You are currently browsing the category archive for the ‘Fog of ’52’ category.

I’ve been reading Coal: A Human History by Barbara Freese. It’s a fascinating history of how humans have come to use and rely on the power generated by burning coal. It’s got a bit of an environmentalist bent to it, but I’d highly recommend it!

In my reading, Ms. Freese mentioned something about a ‘killer fog’ event in London during December of 1873. While trying to find information on this event, which is hard, I found something else:

The Killer Fog of ’52

No, I’m not talking about The Fog or its crappy remake!

Between Dec. 5-9th 1952, London was trapped in a fog (or smog, if you will) of epic proportions. Trapped by the inversion layer formed by the dense mass of cold air, the already horrible air pollution became toxic and killed as many as 12,000 people in London.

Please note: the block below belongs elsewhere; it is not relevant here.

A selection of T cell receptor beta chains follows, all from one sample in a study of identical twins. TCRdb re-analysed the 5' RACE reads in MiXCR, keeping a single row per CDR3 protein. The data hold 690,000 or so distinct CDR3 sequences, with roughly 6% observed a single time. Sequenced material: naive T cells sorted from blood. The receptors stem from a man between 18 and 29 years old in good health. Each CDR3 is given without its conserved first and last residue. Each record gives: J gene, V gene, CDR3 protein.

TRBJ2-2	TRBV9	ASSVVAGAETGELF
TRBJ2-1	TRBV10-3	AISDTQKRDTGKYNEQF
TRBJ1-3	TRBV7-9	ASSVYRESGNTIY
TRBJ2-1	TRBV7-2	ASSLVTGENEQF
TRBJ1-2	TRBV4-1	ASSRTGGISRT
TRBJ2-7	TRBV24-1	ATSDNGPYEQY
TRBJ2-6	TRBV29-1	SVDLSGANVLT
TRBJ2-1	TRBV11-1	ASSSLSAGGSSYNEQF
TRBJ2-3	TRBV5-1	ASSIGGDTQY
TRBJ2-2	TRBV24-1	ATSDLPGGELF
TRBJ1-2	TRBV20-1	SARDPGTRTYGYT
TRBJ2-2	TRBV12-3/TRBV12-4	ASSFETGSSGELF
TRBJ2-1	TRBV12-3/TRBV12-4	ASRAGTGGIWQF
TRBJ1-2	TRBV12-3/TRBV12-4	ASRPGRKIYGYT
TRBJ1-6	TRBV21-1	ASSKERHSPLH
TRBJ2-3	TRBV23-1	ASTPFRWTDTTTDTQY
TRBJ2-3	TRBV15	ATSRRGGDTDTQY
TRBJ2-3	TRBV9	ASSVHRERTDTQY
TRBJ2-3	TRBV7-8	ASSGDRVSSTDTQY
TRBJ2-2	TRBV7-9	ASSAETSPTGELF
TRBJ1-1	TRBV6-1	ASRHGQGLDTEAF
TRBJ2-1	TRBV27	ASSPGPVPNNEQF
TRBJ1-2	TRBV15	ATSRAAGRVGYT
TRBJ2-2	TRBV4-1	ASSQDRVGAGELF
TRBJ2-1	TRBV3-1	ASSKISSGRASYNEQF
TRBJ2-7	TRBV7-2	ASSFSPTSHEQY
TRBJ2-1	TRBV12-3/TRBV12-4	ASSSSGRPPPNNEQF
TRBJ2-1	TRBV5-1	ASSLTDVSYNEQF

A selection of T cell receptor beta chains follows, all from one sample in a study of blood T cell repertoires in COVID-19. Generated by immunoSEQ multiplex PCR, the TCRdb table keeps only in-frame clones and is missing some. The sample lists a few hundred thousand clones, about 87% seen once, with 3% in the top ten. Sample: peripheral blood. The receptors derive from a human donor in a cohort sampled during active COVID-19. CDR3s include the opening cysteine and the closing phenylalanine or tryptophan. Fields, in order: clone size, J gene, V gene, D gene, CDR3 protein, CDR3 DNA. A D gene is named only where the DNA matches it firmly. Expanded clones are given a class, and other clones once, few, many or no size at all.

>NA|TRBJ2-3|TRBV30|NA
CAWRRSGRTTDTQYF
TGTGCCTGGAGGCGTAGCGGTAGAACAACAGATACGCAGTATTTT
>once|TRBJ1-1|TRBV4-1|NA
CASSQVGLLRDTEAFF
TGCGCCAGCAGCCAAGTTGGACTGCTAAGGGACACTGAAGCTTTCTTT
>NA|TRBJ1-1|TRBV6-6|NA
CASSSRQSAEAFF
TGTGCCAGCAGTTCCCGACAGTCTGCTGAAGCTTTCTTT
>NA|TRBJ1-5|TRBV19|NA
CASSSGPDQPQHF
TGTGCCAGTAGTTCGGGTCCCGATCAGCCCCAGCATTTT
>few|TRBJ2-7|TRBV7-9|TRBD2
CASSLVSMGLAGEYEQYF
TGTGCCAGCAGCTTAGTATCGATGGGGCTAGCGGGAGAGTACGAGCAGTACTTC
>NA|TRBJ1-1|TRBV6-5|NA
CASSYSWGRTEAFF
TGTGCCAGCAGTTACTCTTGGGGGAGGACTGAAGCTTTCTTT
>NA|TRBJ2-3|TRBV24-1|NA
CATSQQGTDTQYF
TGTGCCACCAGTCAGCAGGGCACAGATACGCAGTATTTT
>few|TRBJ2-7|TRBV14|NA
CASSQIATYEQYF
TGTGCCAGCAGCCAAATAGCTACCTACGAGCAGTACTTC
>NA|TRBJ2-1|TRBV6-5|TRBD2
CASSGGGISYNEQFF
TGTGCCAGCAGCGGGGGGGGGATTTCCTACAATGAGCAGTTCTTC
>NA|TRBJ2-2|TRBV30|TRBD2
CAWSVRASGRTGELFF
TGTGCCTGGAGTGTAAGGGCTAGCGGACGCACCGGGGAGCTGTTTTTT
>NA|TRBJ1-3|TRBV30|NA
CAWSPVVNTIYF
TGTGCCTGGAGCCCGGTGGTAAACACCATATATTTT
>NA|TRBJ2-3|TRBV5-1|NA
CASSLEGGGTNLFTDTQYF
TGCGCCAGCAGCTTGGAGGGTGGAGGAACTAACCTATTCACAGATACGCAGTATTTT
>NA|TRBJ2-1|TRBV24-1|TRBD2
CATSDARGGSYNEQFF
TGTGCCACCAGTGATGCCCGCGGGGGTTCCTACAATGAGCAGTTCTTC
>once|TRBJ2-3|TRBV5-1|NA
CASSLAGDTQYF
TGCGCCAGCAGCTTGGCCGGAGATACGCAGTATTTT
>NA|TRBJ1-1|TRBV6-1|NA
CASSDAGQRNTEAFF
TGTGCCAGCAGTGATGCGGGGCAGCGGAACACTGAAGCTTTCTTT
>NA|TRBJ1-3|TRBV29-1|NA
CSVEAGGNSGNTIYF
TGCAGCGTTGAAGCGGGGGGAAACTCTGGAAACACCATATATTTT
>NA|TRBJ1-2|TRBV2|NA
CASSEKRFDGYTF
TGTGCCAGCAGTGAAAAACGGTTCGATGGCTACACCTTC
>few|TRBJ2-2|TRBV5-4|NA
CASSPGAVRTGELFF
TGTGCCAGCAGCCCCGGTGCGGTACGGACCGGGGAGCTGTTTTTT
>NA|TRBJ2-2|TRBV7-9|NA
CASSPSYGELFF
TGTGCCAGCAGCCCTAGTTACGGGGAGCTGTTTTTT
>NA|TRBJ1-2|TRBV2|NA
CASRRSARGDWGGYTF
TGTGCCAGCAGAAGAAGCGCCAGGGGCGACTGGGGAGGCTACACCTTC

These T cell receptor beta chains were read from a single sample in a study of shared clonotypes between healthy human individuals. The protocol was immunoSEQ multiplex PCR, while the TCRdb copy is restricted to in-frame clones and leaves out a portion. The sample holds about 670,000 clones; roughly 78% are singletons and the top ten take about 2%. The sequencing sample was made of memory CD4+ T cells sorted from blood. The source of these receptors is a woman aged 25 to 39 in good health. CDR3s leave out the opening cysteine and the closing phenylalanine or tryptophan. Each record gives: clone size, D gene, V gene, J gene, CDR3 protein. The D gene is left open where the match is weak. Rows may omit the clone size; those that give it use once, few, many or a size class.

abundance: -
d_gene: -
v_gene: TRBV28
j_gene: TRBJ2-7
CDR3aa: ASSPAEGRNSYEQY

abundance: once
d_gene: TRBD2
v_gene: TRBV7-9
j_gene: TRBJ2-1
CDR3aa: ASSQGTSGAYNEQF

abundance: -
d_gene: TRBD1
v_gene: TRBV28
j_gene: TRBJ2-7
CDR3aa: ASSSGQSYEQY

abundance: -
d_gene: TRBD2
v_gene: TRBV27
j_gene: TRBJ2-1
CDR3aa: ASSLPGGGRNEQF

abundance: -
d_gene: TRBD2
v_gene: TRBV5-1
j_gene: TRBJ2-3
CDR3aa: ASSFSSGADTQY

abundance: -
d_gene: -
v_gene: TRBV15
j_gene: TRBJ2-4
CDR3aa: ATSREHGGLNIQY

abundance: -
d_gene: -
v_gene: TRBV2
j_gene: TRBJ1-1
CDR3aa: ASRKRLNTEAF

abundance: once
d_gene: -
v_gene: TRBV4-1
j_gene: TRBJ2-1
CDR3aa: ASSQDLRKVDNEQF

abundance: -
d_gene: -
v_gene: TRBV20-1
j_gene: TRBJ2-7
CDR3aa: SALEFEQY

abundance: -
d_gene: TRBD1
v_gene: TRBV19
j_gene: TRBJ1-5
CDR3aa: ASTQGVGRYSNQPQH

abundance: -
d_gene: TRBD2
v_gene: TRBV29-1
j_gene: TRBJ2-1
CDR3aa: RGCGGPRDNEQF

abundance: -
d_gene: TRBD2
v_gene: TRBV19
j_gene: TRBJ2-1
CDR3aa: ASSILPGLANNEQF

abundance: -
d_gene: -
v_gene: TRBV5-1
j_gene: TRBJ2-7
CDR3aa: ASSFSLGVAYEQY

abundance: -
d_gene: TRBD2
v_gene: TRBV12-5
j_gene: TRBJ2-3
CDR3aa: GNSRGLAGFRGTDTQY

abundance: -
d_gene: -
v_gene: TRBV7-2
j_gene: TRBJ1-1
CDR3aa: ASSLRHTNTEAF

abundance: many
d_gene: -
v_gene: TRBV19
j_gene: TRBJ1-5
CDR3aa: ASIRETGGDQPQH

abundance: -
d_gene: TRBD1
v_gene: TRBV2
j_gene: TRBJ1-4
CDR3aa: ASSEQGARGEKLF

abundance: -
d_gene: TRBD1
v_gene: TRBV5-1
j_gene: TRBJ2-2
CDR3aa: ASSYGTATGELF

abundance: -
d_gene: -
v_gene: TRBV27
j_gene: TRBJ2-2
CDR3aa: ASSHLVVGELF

“The lips of the dying were blue. Heavy smoking and chronic exposure to pollution had already weakened the lungs of those who fell ill during the smog. Particulates and acids in the killer brew finished the job by triggering massive inflammations. In essence, the dead had suffocated.” — NPR: The Great Fog of ’52

Accounts of survivors in a BBC article

A bit more reading from the Met Office file on the Fog of ’52

Fifty years later, people don’t talk much about this event. It’s become a blot in the pages of history. But its impact changed the way people saw the environment and how mankind has polluted it.

Although steps were taken to clean the air in London (and the Earth as a whole, with the Kyoto Protocol) some 20,000 in England alone suffer shortened lives each year do to air pollution.

Just imagine if this happened in Los Angeles. Or New York City. Or Chicago.

Advertisements

Past, Present, & Future

January 2019
S M T W T F S
« Nov    
 12345
6789101112
13141516171819
20212223242526
2728293031  

Stats

  • 37,834 piggies have marched here.
Advertisements